CATHERINE ZITA DIAS
Catherine Zita Dias was born and raised in Toronto, where she uses her passion for the arts to explore social issues in her city. Through various mediums, her work addresses poignant subjects such as oppression, social injustice and dust. A graduate of the arts and culture program at Monseigneur de-Charbonnel, Catherine currently attends the School of Creative Industries at Ryerson University.
The System is a commentary on the erosion of individual identities within the judicial system. In applying David Campany’s concept of “dustiness,” I analyze the dehumanization of inmates who are worn down and institutionalized, eventually resembling the eroded stone walls they call home.
The historic Don Jail in Toronto, is one of the oldest pre-confederation buildings and the site of the last execution in Canada. The prison shut down in 1977 due to overcrowding. Designed in the Renaissance Revival Style, the architecture of the Don Jail was based on the panopticon concept of creating fear in prisoners.1 I therefore aim to create subtle images which evoke entrapment and fatalism. In prison, people are shut away from society, they rot in small cells, their stagnant existence turns them back to dust. Like sands shifting through an hourglass, their lives slip away, their identities erased as they blend into a mass of forgotten souls.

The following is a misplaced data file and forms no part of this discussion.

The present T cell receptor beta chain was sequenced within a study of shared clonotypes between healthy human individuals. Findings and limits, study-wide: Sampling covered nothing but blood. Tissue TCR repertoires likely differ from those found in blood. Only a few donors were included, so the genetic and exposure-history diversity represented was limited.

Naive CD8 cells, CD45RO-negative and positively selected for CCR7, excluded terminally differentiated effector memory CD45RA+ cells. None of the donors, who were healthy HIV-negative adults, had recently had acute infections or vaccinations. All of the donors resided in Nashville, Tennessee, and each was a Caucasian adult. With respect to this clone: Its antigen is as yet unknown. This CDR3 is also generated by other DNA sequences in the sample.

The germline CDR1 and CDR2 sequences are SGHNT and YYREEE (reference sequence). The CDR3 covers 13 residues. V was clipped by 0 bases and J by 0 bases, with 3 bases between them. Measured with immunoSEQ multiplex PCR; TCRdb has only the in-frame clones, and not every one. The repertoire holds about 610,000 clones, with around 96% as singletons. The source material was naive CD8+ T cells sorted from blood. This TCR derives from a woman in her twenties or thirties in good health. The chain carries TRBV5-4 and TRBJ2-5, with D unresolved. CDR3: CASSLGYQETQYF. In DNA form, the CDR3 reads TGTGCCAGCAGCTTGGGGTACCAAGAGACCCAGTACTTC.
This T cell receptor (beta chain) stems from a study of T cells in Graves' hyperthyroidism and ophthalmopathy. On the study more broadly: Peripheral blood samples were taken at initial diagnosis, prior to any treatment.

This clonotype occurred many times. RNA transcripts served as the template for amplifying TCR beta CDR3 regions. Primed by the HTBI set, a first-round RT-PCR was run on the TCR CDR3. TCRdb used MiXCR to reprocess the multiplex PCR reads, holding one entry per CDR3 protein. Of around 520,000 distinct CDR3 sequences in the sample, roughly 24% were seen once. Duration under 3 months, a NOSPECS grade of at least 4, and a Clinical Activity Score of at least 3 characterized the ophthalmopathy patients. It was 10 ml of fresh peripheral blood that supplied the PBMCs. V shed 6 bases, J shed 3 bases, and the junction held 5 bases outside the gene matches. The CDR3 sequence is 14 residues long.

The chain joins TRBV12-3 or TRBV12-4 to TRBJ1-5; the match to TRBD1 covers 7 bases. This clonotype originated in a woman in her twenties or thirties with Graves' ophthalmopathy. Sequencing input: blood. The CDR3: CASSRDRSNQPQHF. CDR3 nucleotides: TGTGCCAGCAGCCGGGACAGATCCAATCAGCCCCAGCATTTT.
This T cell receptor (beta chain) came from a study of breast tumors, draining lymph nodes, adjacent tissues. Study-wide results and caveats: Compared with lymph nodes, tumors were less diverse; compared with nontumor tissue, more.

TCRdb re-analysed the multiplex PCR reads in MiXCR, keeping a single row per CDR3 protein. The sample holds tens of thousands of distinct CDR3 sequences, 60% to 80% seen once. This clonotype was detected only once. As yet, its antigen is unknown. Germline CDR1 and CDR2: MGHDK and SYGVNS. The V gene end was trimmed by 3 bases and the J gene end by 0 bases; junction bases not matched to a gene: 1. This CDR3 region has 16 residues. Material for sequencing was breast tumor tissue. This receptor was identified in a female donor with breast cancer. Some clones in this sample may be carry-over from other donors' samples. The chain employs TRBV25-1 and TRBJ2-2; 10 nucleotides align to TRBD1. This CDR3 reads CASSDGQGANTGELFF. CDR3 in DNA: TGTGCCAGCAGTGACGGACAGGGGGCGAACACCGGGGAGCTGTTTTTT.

I arranged the photographs in a seemingly chronological order. The series starts with a vibrant photo outside of the jail, but ultimately leads to the gallows. The title for each photograph conveys a loss of freedom and the suggestion of decay. The majority of my photos are monochrome to portray times past and to accentuate the sombre gray of the prison. The elimination of color also helped to reduce superfluous background elements. The lack of human presence in the image captures the facelessness of all those who have passed through the prison since 1864.